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Investigation of carbon flux and sulphide oxidation kinetics during passive biotreatment of mine water
Expanded Title:The impact of acid rock drainage (ARD) on South Africa’s already threatened water resources is a serious concern. While acid waters emanating from groundwater rebound through the Witwatersrand gold basins has received the majority of the media attention and elicited the strongest response from the authorities, ARD from diffuse sources, primarily associated with coal mining, is likely to impact a far larger area. The traditional chemical and physical interventions are not particularly well suited to these discharges. Research into passive and semi-passive systems has met with varying degrees of success. Typically, the processes that target sulphate salinity make use of biological sulphate reduction, often utilising complex organic carbon sources to provide the electron donor. The sulphide product is highly toxic and presents a significant risk to the environment and human health and needs to be carefully managed. The most attractive option is the partial oxidation of sulphide to elemental sulphur, which is stable and has commercial value. The primary aim of the research was to characterise the carbon flux through an integrated sulphate reduction/sulphide oxidation process and determine its effect on the recovery of sulphur in the floating sulphur biofilm. The second aim was to investigate oxygen mass transfer to the biofilm and use this information to inform optimal management of the system. Two packed bed columns were used to investigate the sulphate reduction efficiency and carbon flux. A series of linear flow channel reactors (LFCRs) were used to investigate the effect or residence time and acetate supplementation on sulphide oxidation rate and elemental sulphur yield. The oxygen mass transfer into the biofilm was investigated in a scaled-down reactor, using a dissolved oxygen microprobe. The composition and internal structure of the floating sulphur biofilm was analysed using scanning electron microscopy and elemental analysis. The structure of the biofilm informed the interpretation of the data. The data allowed the specific aims to be addressed and provided significant insights into the performance of the integrated system. The experiments showed that efficient sulphide oxidation was possible within the floating sulphur biofilm in the LFCR, provided the feed was supplemented with organic carbon. A hydraulic residence time between one and two days was optimal. In order to sustain optimal performance the biofilm would need to be harvested every two to three residence times. Under these condition sulphide oxidation rates of up to 5.5 mmol/ℓ.day could be achieved, with at least 75% of the oxidised sulphide reporting to the biofilm as elemental sulphur. Conservatively, this represents a sulphur recovery of 13.5 g/m2.day, for the current reactor configuration. The experiments illustrated that organic carbon liberation from packed bed reactors is unlikely to be sufficient to sustain efficient levels of sulphate reduction beyond the short term, once the readily labile organic carbon has been liberated. Supplementation with relatively significant (1 g/ℓ) concentrations of readily usable organic carbon, such as acetate, was needed to sustain sulphate reduction. While the majority of the sulphate reduction (± 75%) was reliant on the acetate, continued hydrolysis of the lignocellulose was observed. Despite this, the VFA concentration in the effluent from the packed bed reactors was negligible after the first four months. Therefore, further organic carbon supplementation (> 100 mg/ℓ acetate) of the feed to the LFCR was necessary for biofilm development and efficient sulphide oxidation. Under optimal conditions the biofilm formed within 12 hours, following which the oxygen mass transfer into the liquid was significantly reduced (kf from 1.65 × 10-4 m/s to 2.35 × 10 6 m/s between 24 and 48 hours). The reduced mass transfer prevented complete sulphide oxidation, so the majority of the sulphide was oxidised to sulphur within the biofilm. The HRT and sulphide loading affected the rate of formation and structure of the biofilm, influencing performance. Optimal performance was achieved at an HRT between one and two days. Harvesting of the biofilm would be required every two to three residence times to maintain optimum sulphide oxidation rates.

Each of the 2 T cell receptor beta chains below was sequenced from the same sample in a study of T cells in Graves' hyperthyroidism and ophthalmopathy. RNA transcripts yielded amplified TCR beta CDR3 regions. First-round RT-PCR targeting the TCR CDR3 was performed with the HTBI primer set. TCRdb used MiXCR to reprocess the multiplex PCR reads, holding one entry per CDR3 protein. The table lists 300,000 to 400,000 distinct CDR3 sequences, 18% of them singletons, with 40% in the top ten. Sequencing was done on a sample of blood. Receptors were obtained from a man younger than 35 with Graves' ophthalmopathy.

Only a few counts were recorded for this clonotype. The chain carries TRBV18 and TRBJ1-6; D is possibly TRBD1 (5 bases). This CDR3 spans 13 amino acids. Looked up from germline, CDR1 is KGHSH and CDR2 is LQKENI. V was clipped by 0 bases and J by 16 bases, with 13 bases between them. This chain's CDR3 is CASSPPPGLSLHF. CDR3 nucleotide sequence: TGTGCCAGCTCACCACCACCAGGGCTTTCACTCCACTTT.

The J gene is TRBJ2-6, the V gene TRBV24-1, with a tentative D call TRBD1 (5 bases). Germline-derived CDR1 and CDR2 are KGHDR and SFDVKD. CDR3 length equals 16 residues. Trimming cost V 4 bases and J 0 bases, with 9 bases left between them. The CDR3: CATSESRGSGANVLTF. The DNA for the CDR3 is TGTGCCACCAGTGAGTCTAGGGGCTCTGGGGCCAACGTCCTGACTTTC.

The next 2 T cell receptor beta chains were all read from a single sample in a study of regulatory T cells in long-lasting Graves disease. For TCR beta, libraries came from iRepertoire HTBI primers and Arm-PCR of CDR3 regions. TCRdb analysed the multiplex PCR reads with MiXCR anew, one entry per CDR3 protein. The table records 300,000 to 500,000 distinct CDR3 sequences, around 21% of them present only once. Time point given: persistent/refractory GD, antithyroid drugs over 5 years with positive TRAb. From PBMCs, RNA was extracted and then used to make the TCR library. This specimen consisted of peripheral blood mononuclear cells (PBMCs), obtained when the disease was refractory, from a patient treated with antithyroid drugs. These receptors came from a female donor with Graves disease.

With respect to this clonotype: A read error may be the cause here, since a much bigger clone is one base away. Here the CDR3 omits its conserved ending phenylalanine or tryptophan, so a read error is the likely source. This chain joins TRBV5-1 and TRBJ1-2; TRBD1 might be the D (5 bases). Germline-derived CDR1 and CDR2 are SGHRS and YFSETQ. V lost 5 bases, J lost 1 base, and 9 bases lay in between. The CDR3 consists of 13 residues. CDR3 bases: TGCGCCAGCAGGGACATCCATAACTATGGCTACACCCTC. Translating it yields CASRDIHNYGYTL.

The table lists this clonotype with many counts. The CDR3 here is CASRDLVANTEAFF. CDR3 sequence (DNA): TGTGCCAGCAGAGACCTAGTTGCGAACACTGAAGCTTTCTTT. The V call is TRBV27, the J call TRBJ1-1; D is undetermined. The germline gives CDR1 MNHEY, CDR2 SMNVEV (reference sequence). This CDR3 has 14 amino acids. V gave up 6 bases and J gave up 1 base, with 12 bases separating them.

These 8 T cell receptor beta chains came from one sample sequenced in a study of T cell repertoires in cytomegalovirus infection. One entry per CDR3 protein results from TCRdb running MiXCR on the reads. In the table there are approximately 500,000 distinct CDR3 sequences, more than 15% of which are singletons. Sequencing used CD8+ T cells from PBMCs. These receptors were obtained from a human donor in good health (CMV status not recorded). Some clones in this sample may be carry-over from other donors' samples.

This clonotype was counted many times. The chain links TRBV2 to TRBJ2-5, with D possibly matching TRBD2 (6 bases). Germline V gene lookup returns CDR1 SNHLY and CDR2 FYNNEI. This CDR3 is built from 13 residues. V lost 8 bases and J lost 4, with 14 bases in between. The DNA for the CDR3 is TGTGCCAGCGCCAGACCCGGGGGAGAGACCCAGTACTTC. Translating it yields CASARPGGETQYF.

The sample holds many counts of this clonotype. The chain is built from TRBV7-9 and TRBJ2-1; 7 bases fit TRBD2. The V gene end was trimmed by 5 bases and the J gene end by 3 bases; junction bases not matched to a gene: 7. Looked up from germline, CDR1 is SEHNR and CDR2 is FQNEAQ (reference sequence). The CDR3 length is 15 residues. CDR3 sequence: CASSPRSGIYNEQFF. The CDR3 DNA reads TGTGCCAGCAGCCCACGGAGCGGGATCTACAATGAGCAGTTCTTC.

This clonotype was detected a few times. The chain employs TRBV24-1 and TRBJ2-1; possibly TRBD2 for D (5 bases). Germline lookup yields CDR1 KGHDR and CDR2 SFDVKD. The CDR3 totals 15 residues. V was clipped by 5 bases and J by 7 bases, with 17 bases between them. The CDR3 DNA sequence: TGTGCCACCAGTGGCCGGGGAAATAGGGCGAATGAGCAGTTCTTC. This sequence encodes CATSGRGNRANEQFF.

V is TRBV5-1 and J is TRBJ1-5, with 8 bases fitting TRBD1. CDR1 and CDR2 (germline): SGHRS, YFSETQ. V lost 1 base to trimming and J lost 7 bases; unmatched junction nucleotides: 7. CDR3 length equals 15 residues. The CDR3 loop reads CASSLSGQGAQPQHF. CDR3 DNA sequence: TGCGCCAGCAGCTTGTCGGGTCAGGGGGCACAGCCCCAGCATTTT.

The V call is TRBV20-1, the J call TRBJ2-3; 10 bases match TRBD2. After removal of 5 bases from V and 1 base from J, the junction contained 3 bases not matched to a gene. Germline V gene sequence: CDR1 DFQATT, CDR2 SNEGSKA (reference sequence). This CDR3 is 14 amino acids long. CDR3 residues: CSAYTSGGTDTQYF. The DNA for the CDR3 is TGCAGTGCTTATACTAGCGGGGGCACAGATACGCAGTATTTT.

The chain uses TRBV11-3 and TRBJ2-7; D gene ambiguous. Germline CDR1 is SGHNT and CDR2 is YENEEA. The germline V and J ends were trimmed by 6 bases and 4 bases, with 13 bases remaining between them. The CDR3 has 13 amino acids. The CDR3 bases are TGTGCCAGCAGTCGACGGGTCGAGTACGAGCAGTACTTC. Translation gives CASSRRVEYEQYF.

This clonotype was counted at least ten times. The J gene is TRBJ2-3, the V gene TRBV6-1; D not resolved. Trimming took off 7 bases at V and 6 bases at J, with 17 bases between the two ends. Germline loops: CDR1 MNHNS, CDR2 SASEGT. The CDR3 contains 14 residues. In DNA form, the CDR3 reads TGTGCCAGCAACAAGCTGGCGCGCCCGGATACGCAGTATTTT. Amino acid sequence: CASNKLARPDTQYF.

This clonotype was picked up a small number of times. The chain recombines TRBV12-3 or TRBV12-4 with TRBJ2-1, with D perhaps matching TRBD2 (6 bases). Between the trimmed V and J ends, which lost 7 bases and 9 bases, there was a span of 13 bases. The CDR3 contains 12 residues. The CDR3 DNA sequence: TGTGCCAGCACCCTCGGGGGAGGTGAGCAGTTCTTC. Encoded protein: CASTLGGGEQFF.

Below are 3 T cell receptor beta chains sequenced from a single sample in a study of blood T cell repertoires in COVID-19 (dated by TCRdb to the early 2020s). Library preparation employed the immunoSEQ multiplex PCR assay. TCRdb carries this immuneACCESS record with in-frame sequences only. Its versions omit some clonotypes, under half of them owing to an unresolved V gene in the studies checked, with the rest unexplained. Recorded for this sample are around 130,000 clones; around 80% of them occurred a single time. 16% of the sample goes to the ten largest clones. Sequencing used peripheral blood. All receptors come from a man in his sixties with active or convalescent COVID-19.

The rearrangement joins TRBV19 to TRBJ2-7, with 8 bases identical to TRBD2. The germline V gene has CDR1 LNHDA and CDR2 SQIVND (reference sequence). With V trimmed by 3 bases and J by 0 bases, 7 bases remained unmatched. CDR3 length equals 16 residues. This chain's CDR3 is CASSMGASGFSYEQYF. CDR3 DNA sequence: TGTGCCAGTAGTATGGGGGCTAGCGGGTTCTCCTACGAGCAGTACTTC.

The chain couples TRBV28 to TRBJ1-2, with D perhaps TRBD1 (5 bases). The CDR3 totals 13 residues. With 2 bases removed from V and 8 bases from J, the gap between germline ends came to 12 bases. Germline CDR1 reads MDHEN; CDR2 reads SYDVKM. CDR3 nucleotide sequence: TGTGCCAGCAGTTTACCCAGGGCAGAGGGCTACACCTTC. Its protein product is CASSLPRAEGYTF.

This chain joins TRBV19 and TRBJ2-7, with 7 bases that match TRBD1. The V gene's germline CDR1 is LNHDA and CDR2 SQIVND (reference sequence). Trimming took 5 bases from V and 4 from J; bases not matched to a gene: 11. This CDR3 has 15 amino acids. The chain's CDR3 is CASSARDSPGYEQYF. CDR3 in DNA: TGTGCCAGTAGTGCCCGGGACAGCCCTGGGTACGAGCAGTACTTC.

Date Published:01/01/2014
Document Type:Research Report
Document Subjects:Mine water - Mine water treatment
Document Format:Report
Document File Type:pdf
Research Report Type:Standard
WRC Report No:2139/1/13
ISBN No:978-1-4312-0491-5
Authors:Van Hille R; Mooruth N
Project No:K5/2139
Organizations:University of Cape Town
Document Size:3 706 KB
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